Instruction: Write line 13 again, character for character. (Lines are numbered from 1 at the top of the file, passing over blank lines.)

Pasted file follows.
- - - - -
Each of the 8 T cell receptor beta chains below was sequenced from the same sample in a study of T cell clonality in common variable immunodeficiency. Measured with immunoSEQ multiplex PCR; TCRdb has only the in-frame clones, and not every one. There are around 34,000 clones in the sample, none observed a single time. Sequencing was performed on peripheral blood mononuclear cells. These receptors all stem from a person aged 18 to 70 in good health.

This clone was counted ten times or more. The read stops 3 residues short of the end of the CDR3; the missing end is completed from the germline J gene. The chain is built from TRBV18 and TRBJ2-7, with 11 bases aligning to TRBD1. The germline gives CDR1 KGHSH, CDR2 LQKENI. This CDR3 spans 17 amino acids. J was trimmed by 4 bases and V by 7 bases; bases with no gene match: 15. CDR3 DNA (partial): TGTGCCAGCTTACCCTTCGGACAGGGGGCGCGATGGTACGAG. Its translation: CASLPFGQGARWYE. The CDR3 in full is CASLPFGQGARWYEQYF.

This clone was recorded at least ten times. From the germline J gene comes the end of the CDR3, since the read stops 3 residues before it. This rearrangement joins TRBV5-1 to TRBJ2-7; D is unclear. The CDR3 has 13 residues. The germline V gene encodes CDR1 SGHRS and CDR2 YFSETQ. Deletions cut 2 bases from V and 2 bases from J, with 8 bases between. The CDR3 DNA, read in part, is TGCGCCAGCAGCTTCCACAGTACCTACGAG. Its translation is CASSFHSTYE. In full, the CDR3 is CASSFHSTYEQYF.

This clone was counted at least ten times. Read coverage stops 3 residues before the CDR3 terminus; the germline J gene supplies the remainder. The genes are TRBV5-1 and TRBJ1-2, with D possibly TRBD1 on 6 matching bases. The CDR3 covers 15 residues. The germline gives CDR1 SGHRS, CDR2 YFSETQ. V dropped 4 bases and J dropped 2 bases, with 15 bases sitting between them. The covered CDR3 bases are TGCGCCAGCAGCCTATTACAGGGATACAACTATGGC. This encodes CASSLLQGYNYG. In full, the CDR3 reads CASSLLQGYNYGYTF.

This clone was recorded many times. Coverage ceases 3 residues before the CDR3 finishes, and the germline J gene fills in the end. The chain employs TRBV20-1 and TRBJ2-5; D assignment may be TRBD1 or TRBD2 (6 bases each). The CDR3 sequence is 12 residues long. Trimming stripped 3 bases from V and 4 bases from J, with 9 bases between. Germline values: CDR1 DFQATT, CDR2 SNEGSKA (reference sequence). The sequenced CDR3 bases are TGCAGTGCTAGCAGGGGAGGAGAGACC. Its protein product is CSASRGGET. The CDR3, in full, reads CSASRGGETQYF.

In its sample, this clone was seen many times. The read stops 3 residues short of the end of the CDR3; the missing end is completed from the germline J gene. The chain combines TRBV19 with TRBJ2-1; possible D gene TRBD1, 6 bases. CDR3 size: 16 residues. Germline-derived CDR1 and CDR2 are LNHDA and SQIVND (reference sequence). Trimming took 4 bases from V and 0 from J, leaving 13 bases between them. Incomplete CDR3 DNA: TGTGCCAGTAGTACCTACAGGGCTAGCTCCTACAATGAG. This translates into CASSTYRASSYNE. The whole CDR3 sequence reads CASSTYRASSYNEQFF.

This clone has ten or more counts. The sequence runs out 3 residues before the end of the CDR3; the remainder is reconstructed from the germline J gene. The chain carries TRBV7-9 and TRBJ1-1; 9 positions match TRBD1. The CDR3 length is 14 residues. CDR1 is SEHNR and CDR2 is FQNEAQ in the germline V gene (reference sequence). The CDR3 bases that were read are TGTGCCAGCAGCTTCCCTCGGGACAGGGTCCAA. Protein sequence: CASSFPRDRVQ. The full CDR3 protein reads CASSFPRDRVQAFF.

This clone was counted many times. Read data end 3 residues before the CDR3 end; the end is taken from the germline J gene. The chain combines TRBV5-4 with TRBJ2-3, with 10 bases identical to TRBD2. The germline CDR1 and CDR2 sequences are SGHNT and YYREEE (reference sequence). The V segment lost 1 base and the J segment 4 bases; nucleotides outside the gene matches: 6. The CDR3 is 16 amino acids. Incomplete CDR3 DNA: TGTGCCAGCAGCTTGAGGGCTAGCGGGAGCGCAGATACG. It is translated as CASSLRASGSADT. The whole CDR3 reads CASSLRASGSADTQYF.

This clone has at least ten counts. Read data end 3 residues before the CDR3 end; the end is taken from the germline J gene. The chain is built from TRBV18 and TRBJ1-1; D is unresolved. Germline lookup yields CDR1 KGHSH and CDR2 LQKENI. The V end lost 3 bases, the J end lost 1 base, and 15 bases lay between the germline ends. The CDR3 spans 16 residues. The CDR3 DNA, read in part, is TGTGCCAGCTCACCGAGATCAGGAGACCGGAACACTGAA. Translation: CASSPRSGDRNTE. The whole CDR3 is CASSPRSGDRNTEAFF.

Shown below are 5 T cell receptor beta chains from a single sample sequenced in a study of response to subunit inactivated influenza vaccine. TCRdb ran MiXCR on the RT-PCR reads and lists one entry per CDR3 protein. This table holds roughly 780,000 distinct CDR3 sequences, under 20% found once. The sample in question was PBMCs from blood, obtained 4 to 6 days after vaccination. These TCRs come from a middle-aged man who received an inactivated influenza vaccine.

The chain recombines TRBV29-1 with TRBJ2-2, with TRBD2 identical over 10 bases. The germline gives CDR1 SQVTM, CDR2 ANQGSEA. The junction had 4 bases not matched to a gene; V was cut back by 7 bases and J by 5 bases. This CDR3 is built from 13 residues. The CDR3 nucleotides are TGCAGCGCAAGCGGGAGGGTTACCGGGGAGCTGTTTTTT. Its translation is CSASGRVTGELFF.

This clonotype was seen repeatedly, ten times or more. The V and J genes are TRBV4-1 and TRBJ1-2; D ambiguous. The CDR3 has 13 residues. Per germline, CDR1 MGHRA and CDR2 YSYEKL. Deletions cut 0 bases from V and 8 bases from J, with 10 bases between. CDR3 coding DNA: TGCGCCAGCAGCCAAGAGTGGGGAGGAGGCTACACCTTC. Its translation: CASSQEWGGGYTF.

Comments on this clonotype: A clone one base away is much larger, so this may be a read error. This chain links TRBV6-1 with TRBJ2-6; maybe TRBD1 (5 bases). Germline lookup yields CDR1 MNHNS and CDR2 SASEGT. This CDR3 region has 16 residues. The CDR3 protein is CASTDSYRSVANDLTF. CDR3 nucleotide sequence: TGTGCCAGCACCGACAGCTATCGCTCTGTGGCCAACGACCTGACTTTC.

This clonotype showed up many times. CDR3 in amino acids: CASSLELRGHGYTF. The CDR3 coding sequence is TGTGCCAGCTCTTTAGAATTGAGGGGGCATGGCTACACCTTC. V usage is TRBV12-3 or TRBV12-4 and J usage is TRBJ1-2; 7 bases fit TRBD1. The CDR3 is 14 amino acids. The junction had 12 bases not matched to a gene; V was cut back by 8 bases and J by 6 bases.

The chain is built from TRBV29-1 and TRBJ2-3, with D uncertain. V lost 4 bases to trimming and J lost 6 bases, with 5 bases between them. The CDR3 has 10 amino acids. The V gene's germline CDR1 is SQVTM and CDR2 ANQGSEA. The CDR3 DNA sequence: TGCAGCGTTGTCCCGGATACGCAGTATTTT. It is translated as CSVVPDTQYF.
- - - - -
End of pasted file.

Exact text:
Comments on this clonotype: A clone one base away is much larger, so this may be a read error. This chain links TRBV6-1 with TRBJ2-6; maybe TRBD1 (5 bases). Germline lookup yields CDR1 MNHNS and CDR2 SASEGT. This CDR3 region has 16 residues. The CDR3 protein is CASTDSYRSVANDLTF. CDR3 nucleotide sequence: TGTGCCAGCACCGACAGCTATCGCTCTGTGGCCAACGACCTGACTTTC.